Quite often vocabulary-based questions (one-word substitution, synonyms and antonyms) as well as idioms and phrases from past SSC papers get repeated. So, it makes a lot of sense to go through previous year exam papers and focus specifically on these questions.
The difficulty level of reading comprehension passages is not high. However, some practice is needed to locate the answers to comprehension questions asked from these passages.
For cracking sentence error spotting questions, knowledge of grammatical rules is essential. If you find yourself lacking in grammar, you should focus on practicing English usage questions such as fill in the blanks, sentence rearrangement and jumbled-up sentences.
The SSC can change the number of questions and types of questions asked in the exam at any time. Change in pattern cannot be avoided. So, be open to all possibilities.
Quantitative Aptitude (Math):
25 questions will be asked from this section.
The Math section consists of four major areas: Arithmetic, Algebra, Geometry and Trigonometry.
Simplification will be most important among all the areas. You must give it special emphasis. Practice a lot of formulas and calculations related questions.
Trigonometry must not be avoided at any cost. Focus on height and distance as well as trigonometric identities.
Data interpretation and analysis will become much easier if you have a good understanding of percentages and ratio and proportion.
Algebra, including simplification, is generally considered a tough nut to crack. It needs more practice as compared to other areas.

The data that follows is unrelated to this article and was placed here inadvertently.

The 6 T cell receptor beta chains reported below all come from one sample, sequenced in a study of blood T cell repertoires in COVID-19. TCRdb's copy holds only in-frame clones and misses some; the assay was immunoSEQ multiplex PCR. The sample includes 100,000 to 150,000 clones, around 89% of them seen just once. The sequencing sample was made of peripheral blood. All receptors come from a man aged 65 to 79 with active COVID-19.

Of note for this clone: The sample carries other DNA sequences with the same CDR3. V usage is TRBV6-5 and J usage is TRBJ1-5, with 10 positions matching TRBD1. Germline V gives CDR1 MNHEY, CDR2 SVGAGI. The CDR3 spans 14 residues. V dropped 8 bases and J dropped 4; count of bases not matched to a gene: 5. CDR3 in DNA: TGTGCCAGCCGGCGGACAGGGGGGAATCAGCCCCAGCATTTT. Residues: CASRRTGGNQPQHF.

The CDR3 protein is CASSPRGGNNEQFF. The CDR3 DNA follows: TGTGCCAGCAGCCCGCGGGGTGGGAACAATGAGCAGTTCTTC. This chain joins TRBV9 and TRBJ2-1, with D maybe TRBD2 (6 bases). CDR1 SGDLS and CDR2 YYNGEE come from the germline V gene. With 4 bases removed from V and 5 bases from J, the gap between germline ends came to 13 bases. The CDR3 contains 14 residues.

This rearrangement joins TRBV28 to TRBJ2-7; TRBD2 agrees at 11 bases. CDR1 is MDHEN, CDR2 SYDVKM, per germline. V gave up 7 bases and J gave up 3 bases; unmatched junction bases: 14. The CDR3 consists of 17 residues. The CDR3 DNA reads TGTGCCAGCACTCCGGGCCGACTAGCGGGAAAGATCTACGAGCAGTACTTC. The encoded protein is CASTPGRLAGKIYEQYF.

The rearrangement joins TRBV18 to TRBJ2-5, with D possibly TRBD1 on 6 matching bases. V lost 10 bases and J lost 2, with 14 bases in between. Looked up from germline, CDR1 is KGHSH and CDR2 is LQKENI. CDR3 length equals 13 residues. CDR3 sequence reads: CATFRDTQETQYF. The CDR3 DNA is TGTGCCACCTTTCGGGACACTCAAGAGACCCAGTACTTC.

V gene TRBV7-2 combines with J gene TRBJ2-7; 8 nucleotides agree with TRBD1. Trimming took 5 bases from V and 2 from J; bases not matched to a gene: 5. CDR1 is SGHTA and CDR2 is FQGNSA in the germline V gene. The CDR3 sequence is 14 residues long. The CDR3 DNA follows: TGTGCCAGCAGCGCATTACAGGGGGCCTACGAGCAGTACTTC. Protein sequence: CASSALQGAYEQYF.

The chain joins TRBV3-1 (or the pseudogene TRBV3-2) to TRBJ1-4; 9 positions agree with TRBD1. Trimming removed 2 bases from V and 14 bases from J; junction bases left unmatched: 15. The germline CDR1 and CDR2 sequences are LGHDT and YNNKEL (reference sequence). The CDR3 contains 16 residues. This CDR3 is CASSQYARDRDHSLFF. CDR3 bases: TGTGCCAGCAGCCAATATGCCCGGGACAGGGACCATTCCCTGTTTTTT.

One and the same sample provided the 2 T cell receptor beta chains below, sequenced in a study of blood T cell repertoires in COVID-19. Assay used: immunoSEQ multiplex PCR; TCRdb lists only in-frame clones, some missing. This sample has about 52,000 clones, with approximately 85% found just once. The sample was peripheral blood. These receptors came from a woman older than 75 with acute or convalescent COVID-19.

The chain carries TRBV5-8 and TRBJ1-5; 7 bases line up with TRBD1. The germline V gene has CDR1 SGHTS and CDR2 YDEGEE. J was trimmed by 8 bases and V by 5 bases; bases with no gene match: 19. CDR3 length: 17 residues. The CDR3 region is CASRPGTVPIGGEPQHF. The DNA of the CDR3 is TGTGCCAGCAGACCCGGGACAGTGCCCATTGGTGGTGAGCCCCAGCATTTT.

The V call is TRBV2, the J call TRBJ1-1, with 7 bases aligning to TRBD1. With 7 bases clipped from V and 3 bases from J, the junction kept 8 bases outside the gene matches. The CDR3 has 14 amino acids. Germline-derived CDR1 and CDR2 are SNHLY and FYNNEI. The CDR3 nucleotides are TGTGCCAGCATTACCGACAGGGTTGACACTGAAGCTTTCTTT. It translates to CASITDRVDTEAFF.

Profit and loss, simple interest and compound interest, time and distance and time and work happen to be the key topics, said Nagar.
Reasoning (General Intelligence):
25 Questions will be asked from this section.
For almost all candidates, reasoning is the most scoring section of the exam.
Here, you must focus on key areas such as analogy and classification, non-verbal reasoning, syllogisms, coding-decoding, blood relations, direction test and series.
Within non-verbal reasoning, the major types of questions asked in the exam are: (a) mirror image and water image (b) paper cutting, punching and folding (c) figural series completion (d) embedded figures. Make sure you cover all of them.
When it comes to series and finding the missing number questions, you can expect both number series and semantic series to be there in the exam, Nagar said.
Don’t neglect statement-conclusion and statement-assumption questions from inferential reasoning. Even with limited practice, you can score 2 to 3 marks as these questions are fairly simple.
General Knowledge (GK):
50 Questions will be asked from this section.
Among all sections, GK has the most comprehensive syllabus and requires a lot of time for preparation. So, it is a must to understand the pattern of questions.
While going through past year MTS exam questions papers, pay attention to the frequently asked questions from science, politics, history and geography. It is quite common for these questions to get repeated in the exam.
In GK, current affairs do not carry that much weightage. So, if you are not in a position to brush up current affairs, you need not worry too much.
It is overall difficult to develop a competitive edge in this section, so over emphasis on GK may not be a very good investment of the precious time left.
Apart from the suggestions mentioned above, take at least a couple of full-length mock tests every week. This will help you locate your weaknesses and understand how to maximize your overall score, Nagar said.
(With inputs from Anil Nagar, Founder & CEO, Adda247)
Note: Visit SSC’s official website regularly for latest updates.